We’ve been told for years that file size doesn’t necessarily mean higher quality, though it’s usually regarding megapixel counts on camera sensors. But did you know that there’s a point in Photoshop where increasing the quality setting — and file size — actually decreases the image quality? That point is 7.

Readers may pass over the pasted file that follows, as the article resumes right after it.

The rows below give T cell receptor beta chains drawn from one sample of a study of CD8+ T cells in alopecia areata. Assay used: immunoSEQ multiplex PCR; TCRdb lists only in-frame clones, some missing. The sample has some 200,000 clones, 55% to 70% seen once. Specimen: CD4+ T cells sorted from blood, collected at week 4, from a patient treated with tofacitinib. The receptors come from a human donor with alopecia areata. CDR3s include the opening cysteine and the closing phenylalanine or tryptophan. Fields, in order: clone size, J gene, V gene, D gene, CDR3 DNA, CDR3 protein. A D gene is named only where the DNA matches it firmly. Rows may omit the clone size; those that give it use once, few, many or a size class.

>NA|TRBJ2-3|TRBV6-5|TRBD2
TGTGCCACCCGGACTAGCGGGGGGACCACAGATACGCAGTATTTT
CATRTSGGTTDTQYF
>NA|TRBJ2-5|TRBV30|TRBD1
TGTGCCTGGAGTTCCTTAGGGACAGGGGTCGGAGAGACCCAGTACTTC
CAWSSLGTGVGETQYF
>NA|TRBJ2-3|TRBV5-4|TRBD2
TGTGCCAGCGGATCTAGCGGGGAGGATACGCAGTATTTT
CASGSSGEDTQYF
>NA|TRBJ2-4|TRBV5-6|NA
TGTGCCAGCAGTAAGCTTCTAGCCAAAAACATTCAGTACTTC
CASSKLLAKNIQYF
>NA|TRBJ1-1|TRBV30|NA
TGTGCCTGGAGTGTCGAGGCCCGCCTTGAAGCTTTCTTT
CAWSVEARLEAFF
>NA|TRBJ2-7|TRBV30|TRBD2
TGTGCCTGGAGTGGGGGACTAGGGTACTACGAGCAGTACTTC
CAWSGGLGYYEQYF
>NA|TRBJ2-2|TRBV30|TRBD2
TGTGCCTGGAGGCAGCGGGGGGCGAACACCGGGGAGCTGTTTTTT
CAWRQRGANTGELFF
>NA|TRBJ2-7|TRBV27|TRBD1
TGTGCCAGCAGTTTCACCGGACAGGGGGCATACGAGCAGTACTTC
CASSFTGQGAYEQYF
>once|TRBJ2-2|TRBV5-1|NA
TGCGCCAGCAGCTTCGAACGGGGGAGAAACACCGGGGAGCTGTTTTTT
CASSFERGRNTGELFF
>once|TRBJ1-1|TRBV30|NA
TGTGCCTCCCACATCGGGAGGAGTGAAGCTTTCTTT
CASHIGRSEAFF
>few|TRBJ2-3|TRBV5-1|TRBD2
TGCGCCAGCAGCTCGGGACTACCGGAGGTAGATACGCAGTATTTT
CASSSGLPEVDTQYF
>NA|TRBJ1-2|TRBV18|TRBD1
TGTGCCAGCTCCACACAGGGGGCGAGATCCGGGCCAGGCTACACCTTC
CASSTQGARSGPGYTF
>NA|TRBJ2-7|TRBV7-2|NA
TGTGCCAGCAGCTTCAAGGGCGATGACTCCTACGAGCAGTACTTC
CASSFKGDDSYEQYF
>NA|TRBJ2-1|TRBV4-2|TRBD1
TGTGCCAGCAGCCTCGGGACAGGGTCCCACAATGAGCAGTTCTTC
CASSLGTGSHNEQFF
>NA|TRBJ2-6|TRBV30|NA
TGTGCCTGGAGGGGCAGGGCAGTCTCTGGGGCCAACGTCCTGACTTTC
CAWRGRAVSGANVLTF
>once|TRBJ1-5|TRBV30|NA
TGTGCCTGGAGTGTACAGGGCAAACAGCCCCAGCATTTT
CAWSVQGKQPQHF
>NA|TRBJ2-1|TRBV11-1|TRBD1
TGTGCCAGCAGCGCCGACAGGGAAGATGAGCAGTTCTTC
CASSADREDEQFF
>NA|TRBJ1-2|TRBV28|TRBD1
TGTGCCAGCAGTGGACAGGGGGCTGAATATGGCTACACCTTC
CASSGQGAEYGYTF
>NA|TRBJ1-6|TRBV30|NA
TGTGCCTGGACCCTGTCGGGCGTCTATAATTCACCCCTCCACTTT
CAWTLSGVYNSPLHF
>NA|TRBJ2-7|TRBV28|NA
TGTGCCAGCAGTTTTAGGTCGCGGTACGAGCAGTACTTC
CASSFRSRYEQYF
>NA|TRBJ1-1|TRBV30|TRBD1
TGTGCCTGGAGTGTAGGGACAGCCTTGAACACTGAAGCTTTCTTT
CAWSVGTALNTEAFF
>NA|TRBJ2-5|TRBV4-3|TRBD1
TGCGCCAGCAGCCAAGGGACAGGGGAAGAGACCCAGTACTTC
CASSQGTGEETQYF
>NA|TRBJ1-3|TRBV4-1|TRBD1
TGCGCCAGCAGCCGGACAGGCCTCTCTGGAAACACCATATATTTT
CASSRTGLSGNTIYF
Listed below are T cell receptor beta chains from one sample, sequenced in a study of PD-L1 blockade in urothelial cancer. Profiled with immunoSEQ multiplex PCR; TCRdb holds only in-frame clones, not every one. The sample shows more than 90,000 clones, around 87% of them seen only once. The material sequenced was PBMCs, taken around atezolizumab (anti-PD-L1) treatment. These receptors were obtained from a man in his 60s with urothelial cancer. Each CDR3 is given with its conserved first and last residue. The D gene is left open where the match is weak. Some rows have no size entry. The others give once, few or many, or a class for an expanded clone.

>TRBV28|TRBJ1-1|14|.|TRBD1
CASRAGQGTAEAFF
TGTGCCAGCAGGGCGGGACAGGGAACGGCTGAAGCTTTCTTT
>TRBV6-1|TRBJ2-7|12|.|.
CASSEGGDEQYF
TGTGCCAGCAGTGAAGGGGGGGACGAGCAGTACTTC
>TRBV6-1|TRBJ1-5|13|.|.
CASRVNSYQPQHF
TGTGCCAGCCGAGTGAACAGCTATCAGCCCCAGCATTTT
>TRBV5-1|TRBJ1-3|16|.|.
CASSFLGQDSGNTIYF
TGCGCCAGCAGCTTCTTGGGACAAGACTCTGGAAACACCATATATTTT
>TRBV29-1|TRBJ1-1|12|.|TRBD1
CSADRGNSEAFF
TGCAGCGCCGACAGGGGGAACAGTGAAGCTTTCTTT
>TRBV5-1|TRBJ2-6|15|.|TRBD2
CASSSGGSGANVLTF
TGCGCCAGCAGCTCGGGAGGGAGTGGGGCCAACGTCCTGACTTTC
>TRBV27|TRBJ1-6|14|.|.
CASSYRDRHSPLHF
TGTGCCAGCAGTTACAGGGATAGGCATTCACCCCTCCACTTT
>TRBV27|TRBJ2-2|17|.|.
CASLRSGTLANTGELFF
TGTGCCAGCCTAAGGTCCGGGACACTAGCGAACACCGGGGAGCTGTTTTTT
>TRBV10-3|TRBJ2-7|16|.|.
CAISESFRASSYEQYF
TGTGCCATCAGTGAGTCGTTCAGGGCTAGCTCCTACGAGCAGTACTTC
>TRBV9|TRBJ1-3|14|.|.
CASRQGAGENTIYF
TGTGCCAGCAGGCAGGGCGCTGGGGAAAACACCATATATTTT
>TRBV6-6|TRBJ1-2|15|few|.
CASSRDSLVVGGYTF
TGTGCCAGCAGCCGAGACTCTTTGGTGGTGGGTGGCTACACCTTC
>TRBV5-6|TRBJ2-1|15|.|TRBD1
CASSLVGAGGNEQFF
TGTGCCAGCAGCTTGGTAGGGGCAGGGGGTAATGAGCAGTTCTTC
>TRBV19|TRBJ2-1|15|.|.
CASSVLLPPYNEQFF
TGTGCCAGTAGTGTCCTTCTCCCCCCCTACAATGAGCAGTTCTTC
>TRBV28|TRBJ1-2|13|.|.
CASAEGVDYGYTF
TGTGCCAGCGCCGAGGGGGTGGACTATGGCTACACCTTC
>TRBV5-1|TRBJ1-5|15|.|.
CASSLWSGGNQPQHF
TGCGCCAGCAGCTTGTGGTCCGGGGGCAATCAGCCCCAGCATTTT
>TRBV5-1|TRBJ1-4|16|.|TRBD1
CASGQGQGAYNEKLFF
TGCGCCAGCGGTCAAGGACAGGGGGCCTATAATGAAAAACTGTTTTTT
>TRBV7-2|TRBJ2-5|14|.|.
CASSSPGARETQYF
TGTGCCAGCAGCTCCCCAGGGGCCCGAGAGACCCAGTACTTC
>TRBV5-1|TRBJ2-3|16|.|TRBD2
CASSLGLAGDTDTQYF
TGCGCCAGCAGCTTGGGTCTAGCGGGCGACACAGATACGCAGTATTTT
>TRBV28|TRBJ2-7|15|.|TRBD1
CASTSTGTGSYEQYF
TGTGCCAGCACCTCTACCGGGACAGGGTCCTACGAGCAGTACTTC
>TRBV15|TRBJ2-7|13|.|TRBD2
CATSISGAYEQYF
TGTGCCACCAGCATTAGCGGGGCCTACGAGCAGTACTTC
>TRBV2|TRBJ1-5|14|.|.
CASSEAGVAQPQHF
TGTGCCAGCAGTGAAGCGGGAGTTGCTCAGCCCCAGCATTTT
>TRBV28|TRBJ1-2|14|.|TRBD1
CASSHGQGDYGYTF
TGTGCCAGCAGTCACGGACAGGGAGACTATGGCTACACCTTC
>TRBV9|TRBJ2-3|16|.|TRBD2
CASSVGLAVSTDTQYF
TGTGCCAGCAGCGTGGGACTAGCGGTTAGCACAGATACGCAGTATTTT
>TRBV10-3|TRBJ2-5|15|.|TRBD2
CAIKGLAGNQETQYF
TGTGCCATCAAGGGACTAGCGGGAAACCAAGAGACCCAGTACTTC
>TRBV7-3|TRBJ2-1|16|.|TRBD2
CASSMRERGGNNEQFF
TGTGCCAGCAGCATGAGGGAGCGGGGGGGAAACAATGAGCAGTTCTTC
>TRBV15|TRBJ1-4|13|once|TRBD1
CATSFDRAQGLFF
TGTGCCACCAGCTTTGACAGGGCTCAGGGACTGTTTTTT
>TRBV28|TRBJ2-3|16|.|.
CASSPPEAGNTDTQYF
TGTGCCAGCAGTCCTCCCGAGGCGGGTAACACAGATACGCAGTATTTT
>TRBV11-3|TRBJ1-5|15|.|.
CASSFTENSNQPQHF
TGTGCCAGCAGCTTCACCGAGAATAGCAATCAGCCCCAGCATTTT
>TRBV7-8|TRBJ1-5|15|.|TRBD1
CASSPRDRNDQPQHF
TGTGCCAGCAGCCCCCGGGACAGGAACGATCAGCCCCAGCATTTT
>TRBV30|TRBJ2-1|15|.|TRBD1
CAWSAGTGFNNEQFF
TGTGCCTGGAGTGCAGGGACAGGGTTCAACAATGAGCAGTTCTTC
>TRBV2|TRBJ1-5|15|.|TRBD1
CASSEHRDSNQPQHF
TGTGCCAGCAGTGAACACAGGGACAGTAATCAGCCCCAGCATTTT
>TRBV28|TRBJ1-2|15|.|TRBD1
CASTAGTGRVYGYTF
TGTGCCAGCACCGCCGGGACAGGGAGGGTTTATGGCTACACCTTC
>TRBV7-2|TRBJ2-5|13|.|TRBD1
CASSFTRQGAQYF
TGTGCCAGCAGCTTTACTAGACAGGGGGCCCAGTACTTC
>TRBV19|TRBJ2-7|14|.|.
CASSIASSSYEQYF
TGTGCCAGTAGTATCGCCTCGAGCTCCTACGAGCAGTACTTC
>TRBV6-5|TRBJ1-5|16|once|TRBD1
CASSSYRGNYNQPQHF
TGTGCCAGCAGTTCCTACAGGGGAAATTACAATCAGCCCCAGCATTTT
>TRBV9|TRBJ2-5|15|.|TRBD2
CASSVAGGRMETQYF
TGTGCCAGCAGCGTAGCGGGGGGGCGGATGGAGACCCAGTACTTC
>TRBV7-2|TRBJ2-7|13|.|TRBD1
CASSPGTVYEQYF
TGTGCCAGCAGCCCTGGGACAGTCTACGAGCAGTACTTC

When saving JPEG files, Photoshop uses chroma subsampling — which hacks off colour data because your brain doesn’t register it at the same rate as brightness — up to 6. But after that it saves all colour information. To keep the file size progression linear, rather than having a humongous size bump moving from 6 to 7, files are more heavily compressed at the 7 setting than they are at 6. See? Less really is more, except when it’s less, or when more is also more. [ImpulseAdventure via PetaPixel]